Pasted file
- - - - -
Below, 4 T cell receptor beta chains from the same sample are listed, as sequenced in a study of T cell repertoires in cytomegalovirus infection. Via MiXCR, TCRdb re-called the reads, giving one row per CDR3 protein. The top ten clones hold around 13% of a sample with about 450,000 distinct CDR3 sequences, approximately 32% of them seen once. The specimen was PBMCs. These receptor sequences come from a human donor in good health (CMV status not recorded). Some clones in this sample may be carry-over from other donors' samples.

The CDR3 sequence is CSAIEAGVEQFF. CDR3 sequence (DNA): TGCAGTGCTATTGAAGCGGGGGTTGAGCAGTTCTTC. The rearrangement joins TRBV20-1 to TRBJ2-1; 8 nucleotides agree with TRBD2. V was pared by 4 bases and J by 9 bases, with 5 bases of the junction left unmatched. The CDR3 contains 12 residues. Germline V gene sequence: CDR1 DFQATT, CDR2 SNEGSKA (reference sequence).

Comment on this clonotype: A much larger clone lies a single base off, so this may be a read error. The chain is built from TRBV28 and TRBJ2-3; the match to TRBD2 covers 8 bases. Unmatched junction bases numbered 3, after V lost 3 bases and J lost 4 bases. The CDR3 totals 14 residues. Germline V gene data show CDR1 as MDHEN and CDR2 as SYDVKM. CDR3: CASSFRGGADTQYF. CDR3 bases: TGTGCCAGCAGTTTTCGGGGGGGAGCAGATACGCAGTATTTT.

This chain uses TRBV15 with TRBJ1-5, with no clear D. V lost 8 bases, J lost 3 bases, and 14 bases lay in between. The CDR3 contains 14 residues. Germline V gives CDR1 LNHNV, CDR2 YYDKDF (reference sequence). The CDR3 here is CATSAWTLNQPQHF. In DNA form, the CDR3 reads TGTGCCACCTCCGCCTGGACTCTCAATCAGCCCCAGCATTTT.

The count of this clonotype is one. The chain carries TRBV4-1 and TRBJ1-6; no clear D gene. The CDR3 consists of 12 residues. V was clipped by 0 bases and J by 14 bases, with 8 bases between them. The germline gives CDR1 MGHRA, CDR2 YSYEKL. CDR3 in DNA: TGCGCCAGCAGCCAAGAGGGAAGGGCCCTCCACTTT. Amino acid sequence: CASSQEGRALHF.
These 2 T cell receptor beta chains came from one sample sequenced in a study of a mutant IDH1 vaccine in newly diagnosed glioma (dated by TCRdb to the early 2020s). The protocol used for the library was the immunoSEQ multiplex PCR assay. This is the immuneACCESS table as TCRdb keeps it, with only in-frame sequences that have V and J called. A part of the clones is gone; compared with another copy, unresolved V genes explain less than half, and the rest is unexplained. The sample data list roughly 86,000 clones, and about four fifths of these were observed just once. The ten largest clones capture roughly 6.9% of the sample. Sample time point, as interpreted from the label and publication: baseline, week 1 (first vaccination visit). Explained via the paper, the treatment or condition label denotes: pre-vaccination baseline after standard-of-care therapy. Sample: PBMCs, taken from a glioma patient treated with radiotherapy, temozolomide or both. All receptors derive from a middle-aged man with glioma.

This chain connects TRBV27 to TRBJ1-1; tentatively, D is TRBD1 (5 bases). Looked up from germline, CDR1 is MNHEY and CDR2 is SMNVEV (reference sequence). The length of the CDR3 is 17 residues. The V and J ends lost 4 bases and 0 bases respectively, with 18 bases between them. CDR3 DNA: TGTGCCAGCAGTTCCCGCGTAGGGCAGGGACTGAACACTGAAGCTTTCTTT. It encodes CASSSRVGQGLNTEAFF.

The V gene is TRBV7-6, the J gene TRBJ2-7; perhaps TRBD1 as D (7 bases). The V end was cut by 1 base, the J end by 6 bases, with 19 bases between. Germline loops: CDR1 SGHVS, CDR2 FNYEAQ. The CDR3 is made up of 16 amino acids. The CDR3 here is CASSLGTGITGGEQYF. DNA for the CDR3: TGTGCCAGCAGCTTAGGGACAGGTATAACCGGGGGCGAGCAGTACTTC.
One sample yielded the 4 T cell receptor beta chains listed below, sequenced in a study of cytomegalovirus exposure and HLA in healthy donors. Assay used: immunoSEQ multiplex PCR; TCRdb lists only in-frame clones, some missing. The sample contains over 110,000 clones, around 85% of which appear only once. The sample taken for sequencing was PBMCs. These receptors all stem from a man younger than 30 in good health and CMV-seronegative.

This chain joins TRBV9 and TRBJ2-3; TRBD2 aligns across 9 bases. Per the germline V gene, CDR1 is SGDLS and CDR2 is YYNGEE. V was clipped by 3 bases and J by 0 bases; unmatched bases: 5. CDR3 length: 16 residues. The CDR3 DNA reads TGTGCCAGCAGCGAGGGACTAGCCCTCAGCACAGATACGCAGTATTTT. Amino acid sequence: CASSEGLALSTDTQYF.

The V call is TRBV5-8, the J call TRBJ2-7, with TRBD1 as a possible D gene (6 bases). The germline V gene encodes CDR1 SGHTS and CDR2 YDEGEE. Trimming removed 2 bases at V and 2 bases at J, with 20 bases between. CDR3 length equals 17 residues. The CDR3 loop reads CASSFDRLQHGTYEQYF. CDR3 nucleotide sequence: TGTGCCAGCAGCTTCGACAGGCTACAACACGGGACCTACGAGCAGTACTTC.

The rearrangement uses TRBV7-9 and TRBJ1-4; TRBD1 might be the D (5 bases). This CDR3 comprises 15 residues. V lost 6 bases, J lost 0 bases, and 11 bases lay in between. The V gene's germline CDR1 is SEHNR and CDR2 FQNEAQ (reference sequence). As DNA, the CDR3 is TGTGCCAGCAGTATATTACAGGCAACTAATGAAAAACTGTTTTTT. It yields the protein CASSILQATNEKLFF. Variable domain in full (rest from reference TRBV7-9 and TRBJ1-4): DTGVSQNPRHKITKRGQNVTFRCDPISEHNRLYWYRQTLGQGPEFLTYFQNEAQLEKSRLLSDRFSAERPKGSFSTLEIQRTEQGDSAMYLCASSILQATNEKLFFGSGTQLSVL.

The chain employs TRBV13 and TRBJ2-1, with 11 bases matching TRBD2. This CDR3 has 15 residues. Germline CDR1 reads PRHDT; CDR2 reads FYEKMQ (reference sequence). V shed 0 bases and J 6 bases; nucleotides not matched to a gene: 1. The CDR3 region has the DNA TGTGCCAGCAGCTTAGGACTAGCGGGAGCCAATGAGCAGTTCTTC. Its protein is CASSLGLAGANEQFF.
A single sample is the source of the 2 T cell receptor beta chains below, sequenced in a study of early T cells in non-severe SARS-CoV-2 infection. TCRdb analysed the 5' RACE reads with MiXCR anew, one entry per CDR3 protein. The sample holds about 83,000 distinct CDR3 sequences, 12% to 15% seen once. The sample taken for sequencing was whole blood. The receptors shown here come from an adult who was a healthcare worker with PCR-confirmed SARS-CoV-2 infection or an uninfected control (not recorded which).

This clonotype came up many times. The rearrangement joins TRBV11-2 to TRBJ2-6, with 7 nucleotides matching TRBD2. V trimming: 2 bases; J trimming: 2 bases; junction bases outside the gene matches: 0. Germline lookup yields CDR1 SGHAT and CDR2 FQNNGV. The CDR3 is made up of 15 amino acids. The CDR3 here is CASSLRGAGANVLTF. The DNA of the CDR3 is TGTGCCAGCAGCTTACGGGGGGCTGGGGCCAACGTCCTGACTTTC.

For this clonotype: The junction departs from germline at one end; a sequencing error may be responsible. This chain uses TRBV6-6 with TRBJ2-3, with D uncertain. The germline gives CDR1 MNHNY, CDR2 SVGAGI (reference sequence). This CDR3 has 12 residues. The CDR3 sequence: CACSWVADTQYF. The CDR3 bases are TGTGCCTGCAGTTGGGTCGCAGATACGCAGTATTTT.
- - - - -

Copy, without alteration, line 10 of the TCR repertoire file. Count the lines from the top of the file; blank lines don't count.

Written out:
This chain joins TRBV9 and TRBJ2-3; TRBD2 aligns across 9 bases. Per the germline V gene, CDR1 is SGDLS and CDR2 is YYNGEE. V was clipped by 3 bases and J by 0 bases; unmatched bases: 5. CDR3 length: 16 residues. The CDR3 DNA reads TGTGCCAGCAGCGAGGGACTAGCCCTCAGCACAGATACGCAGTATTTT. Amino acid sequence: CASSEGLALSTDTQYF.